You’ve likely heard the term “Liberal Arts” tossed around. But just what are the liberal arts, and why are they so special? This article aims to outline the core principles of a liberal arts education and how it can benefit students post-graduation.
What are the Liberal Arts?
The liberal arts are comprised of four distinct categories: the humanities, social sciences, natural sciences, and formal sciences. The humanities include disciplines such as art, philosophy, literature, and language. History, psychology, economics, and law are considered social sciences. Some of the natural sciences are biology, chemistry, and physics. Lastly, mathematics, statistics, and logic make up the formal sciences. You may be familiar with some or all of these fields of study. In practice, a liberal arts education emphasizes some level of proficiency from each category.
Those who acquire a liberal arts education are commonly seen as sharp and creative problem-solvers. This can primarily be attributed to the scope of the liberal arts, which in turn, results in the development of a proficiency in communication and analytical skills. Furthermore, the multicultural nature of the liberal arts exposes students to new cultural perspectives towards people from a variety of different backgrounds. Problem-solving skills also stem from the unique learning environments available at liberal arts institutions. At big state schools, you will find large lecture halls crowded with hundreds of students, with a lecturing professor at the podium. On the contrary, classes at liberal arts schools tend to be smaller and more intimate, with an emphasis on professor-student interaction. Discussion-based classes led by a professor are not uncommon, and they teach students to converse and debate at a high level. These skills are highly transferable and extremely valuable in the workplace. Liberal arts students possess what are known as “general employability skills,” which allow them to be flexible in a competitive job market.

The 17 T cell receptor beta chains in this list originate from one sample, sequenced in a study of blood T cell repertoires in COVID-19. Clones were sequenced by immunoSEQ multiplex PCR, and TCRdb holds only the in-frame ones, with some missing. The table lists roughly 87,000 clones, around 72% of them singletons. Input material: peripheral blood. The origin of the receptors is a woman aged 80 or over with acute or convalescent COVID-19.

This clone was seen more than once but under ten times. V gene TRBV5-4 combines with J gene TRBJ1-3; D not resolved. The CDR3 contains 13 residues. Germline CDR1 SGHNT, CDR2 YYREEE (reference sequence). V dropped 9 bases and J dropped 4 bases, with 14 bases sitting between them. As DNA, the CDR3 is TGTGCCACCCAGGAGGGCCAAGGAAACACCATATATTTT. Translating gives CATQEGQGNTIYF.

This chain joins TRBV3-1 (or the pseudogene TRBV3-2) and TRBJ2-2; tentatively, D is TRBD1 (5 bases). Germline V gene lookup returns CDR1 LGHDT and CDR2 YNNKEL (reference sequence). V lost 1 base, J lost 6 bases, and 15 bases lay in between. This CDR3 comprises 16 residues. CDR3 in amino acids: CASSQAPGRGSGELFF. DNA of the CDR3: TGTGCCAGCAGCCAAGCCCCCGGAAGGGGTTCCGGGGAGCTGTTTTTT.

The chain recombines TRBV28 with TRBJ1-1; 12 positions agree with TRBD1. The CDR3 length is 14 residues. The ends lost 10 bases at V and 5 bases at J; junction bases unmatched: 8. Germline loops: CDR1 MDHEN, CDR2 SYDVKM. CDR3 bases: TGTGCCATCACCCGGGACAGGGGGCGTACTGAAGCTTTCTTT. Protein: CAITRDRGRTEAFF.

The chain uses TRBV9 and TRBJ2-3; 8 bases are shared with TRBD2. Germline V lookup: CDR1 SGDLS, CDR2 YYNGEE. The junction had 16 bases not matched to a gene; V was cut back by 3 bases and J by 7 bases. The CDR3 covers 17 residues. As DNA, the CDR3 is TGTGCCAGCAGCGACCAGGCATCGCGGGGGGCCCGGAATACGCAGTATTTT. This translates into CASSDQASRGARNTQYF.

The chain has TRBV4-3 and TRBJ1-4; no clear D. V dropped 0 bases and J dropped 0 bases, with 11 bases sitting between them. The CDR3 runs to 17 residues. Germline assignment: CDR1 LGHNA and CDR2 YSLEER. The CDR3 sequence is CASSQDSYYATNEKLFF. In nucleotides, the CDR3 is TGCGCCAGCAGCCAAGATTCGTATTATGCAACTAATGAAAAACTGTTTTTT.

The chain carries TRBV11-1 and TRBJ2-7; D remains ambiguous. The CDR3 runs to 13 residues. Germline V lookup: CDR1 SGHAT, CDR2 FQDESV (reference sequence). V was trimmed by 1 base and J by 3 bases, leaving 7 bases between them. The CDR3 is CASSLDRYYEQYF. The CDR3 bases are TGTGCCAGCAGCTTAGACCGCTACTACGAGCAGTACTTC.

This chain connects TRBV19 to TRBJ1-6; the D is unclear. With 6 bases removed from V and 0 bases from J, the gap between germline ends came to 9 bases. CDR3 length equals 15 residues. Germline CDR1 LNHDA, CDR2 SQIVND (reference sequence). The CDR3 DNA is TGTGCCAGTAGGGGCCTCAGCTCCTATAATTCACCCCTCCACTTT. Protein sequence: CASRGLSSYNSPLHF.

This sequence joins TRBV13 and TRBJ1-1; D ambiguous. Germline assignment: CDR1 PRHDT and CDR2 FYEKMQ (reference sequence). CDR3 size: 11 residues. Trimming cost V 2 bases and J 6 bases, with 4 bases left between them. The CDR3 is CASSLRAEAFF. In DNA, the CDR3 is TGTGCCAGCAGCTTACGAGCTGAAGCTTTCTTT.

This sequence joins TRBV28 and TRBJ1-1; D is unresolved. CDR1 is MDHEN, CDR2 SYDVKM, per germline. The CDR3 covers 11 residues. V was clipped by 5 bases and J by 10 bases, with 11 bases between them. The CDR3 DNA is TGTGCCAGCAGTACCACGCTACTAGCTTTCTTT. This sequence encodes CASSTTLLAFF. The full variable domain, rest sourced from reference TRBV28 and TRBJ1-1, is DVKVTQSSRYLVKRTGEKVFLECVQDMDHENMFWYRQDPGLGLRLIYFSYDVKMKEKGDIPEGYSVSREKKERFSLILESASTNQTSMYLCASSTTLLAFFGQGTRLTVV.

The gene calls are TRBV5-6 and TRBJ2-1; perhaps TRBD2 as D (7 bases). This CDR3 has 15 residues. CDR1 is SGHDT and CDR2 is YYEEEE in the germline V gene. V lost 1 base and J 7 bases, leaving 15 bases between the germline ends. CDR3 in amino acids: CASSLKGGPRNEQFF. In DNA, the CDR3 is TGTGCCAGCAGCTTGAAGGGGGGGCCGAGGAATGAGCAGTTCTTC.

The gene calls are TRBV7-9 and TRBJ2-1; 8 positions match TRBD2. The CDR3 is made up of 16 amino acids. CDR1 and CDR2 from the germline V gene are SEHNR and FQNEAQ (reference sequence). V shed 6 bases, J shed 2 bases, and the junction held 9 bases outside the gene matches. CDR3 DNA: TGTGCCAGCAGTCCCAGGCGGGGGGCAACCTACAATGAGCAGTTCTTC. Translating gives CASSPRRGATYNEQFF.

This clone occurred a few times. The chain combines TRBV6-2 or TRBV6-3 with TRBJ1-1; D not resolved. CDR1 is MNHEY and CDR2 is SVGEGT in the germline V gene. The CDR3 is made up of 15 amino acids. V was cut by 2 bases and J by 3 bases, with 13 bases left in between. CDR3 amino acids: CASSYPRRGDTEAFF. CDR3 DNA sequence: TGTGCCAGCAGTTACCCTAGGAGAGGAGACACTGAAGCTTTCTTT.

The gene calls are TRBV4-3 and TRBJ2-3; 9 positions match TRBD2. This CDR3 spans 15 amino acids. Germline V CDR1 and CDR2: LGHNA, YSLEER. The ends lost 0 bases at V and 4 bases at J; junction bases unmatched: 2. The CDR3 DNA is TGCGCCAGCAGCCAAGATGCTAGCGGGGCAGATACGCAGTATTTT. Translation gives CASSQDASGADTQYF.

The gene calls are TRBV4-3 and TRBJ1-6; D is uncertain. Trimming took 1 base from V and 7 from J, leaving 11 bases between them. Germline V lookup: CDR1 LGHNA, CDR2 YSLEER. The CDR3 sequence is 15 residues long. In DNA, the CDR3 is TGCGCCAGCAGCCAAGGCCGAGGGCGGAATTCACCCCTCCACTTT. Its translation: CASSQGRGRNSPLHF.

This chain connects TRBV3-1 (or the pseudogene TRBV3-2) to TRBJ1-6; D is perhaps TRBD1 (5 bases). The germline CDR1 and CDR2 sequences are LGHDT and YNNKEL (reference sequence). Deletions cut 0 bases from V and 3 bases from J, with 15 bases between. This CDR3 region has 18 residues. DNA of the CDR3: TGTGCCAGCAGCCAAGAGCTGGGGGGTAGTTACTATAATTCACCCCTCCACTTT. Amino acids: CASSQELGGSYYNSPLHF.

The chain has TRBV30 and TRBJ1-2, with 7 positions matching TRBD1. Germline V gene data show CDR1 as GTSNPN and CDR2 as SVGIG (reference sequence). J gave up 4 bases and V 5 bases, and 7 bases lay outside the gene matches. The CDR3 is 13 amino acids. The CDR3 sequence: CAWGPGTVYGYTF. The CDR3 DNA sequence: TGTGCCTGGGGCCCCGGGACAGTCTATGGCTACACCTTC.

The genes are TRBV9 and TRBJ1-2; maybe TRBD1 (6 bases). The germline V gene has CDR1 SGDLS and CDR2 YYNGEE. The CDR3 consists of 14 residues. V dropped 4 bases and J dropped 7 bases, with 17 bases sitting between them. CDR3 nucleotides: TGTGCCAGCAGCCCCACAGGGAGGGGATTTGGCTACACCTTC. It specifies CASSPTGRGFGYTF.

How Does a Liberal Arts Degree Affect Employment and Earnings?
The Association of American Colleges and Universities released a report in January that suggests that “by their peak earning years, college graduates who majored in the liberal arts are earning higher salaries (roughly $2,000 more a year), on average, than students who studied in professional and pre-professional fields such as nursing and business. The unemployment rate for recent liberal arts majors is 5.2%. The unemployment rate for liberal arts majors ages 41-50 is only 3.5%.” The report also found that 40% of students who completed a liberal arts degree went on to pursue a graduate degree, which further increased their earnings. A liberal arts education, conveniently, provides a student with the necessary skills not only to succeed, but also to excel in graduate school, which will lead to higher pay scales and open up more employment opportunities.
We hope that we have presented a compelling case for the liberal arts. At Truman, we find that some of our most successful alumni have benefited immensely from this style of learning. As such, we encourage you to read some of our featured alumni articles to witness the power of hard work, ambition, and the right education.